Chris Temple & Zach Ingrasci

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During COVID-19, many of us are looking for creative ways to engage our communities, students, and staff. We believe that documentary can help your event stand out. We’re offering dynamic virtual presentations that incorporate clips from our films to unite audiences in a shared experience. And if you’d prefer to wait for an in-person event, please let us know. Stay safe and we look forward to hearing from you. 

Co-Founders of Optimist
Award-Winning Documentary Filmmakers

First they survived for two months on $1 a day in Guatemala. Soon after, they lived in a tent in a Syrian refugee camp. And most recently, spent 10 years documenting the journey of an undocumented boy in New York City. Chris Temple and Zach Ingrasci are award-winning filmmakers and activists, who on-stage, demystify some of the world’s most complex situations — leaving audiences more connected and empowered to make a difference. 

As co-founders of the non-profit Optimist, Chris and Zach have created over 15 films and series that have raised $91.5 million dollars for the films’ causes — changing over 275,000 lives. Their films have been released globally by Netflix, Amazon, National Geographic, and The Atlantic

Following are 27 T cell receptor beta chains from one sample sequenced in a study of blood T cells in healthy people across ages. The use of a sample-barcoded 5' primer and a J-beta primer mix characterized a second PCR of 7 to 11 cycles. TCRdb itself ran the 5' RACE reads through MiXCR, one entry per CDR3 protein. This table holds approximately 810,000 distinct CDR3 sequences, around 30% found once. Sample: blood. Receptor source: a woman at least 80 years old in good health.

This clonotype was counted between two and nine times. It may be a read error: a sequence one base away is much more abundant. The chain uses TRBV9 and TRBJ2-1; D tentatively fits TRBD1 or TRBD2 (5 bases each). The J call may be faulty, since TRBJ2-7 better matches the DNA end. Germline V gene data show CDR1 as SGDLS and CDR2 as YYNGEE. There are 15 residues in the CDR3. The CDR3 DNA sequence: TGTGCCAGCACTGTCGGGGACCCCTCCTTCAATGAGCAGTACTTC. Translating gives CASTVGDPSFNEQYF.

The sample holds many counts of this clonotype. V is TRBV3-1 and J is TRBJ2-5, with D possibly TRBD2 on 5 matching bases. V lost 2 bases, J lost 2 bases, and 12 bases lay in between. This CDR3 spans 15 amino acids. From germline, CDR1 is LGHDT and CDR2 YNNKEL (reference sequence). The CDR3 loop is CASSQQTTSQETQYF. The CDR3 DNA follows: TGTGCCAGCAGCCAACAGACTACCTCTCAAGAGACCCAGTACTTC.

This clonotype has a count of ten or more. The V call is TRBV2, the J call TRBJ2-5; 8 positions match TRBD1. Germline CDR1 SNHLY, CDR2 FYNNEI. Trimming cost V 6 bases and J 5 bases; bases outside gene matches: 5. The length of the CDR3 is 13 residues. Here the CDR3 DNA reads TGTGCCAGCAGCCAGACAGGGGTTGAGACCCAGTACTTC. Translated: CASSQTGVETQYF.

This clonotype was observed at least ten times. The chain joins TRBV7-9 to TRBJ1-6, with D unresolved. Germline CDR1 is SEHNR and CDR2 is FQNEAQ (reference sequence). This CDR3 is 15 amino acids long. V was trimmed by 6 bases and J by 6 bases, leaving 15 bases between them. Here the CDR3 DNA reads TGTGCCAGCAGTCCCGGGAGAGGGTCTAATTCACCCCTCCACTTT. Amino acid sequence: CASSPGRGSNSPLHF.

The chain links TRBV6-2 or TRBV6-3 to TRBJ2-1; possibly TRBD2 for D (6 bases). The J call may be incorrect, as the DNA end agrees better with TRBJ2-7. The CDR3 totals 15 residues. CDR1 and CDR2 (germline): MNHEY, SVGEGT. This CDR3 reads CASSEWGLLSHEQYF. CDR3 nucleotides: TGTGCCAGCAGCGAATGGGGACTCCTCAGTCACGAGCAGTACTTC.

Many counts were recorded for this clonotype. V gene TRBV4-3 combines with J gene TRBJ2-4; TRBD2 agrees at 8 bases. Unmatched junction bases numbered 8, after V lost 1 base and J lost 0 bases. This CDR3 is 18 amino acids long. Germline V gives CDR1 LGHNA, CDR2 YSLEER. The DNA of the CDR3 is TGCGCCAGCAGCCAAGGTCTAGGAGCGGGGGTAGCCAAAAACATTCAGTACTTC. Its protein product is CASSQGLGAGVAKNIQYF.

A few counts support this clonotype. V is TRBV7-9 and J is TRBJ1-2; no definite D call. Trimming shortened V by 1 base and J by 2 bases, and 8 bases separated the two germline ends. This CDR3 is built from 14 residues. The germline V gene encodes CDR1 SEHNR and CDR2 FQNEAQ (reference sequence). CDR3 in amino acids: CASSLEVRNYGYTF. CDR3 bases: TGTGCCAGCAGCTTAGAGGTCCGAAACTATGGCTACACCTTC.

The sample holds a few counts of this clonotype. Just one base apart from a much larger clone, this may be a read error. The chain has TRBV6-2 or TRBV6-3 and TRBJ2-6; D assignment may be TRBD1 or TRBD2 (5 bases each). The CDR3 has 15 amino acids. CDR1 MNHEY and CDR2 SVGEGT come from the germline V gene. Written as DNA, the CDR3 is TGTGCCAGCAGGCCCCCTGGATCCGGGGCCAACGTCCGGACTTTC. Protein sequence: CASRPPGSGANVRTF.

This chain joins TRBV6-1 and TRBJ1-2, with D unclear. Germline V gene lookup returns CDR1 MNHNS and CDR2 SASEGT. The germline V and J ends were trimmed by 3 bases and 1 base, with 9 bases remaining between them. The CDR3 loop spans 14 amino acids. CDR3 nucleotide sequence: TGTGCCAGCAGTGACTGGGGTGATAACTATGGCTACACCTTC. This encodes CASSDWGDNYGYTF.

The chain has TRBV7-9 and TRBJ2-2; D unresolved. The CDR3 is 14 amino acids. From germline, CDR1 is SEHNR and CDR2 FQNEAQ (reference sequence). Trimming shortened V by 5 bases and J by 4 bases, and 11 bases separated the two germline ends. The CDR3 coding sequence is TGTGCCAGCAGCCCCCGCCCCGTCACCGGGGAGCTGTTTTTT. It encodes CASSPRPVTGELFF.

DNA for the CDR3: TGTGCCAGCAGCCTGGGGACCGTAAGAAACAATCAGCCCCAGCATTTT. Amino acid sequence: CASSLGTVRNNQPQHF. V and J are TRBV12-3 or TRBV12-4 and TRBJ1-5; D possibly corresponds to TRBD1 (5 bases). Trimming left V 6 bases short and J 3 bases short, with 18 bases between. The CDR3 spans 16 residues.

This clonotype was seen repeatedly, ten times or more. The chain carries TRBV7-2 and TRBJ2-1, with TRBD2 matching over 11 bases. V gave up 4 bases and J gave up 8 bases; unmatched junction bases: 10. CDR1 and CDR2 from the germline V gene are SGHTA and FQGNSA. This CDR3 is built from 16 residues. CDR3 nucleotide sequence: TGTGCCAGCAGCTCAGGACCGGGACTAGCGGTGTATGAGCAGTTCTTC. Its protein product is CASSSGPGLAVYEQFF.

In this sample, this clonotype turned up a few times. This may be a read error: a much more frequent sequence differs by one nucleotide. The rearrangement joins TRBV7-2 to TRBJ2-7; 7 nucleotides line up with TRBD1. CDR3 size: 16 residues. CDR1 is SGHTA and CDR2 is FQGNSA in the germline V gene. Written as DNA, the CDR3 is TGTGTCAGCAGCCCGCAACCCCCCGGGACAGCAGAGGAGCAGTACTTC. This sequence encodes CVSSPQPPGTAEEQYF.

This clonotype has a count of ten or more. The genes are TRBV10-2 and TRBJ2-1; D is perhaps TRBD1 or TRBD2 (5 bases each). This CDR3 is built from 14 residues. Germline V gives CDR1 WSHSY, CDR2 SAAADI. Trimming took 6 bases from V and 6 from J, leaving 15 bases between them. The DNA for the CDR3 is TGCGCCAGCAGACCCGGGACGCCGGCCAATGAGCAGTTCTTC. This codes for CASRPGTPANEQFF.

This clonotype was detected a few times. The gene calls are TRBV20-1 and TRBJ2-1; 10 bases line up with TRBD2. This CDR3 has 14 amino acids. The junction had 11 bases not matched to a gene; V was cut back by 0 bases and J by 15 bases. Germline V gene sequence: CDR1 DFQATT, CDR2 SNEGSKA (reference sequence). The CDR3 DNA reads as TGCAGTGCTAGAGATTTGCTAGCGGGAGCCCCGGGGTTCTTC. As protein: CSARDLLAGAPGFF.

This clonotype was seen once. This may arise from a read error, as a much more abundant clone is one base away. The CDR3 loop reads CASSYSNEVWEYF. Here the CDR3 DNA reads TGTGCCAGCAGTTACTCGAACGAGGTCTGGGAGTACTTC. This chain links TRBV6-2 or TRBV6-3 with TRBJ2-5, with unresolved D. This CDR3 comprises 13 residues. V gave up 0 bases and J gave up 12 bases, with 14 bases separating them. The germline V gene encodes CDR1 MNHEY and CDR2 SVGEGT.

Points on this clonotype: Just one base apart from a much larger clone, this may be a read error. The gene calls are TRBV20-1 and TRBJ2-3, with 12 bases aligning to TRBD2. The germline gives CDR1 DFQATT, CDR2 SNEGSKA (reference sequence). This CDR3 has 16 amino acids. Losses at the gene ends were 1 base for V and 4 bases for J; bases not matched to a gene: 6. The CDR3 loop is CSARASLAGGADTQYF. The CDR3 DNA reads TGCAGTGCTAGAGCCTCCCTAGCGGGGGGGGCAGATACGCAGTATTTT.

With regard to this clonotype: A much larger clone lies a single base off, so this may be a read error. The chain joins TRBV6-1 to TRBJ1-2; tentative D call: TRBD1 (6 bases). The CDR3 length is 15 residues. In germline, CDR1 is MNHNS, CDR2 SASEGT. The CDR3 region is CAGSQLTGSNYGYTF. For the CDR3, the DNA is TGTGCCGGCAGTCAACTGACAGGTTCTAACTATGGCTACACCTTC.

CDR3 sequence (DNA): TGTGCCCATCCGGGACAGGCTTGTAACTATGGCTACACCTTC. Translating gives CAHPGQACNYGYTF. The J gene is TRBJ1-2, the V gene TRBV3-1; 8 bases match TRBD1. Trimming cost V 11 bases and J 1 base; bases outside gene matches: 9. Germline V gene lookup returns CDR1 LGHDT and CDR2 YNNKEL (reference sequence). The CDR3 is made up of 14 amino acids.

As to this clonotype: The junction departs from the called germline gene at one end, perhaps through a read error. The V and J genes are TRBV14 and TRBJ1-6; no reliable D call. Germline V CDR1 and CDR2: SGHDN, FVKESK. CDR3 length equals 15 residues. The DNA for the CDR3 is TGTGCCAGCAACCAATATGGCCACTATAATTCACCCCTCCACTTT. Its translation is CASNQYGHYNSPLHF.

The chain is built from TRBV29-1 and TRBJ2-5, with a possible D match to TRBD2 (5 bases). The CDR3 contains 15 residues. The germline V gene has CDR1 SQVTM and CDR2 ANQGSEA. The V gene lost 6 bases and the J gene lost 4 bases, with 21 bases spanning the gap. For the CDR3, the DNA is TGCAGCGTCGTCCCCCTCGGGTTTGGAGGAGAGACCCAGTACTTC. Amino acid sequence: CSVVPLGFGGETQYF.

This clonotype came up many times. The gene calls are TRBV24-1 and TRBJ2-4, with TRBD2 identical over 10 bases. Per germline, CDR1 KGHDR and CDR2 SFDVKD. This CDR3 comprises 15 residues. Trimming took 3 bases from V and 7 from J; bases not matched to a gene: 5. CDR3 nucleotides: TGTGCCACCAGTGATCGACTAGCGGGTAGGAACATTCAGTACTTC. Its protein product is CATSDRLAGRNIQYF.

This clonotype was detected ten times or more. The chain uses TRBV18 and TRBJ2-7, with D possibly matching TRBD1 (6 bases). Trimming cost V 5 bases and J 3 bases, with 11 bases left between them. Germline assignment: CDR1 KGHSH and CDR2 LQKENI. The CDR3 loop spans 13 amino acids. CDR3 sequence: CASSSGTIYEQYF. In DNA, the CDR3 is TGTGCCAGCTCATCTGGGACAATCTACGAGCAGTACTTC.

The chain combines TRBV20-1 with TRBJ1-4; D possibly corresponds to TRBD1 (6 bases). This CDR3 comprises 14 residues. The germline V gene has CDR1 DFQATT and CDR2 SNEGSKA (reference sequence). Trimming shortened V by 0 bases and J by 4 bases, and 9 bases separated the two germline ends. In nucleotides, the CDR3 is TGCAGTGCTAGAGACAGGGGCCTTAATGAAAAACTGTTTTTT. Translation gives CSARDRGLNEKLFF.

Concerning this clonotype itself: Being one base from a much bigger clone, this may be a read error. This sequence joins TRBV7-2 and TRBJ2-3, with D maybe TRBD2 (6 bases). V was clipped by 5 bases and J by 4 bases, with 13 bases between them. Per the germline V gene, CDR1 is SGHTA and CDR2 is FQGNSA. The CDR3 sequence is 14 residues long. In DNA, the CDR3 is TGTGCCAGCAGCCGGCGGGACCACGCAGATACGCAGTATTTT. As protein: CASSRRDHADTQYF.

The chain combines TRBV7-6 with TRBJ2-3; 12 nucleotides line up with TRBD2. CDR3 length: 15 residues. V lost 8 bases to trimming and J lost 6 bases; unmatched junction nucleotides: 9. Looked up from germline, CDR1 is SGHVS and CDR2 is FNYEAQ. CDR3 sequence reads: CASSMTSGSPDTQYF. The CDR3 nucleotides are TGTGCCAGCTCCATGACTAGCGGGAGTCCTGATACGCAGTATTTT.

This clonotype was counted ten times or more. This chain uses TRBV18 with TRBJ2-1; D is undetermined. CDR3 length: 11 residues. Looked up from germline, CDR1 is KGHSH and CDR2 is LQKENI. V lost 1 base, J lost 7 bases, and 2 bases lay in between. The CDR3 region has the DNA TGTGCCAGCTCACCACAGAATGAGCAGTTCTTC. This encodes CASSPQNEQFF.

Chris and Zach have received widespread acclaim as bold storytellers and compassionate leaders of social justice — honored with the 2016 Muslim Public Affairs Council Annual Media Award, and recognized alongside Bill Gates and Angelina Jolie as two of the top 100 visionary leaders of 2015 by YPO’s Real Leaders Magazine. They have been called upon to share their expertise at TEDx, the United Nations, and the World Humanitarian Summit, and have been featured on CBS This Morning, as well as in major publications including The New York Times, Wall Street Journal, and Variety

They are best known for directing the feature documentaries Living On One Dollar, Salam Neighbor, and their newest release, Five Years North, but their gift for storytelling also extends to the business world. As entrepreneurs, they’ve spoken at World 50 and WPO, and have collaborated with global brands, including Google, to tell their brand stories and expand their philanthropic impact.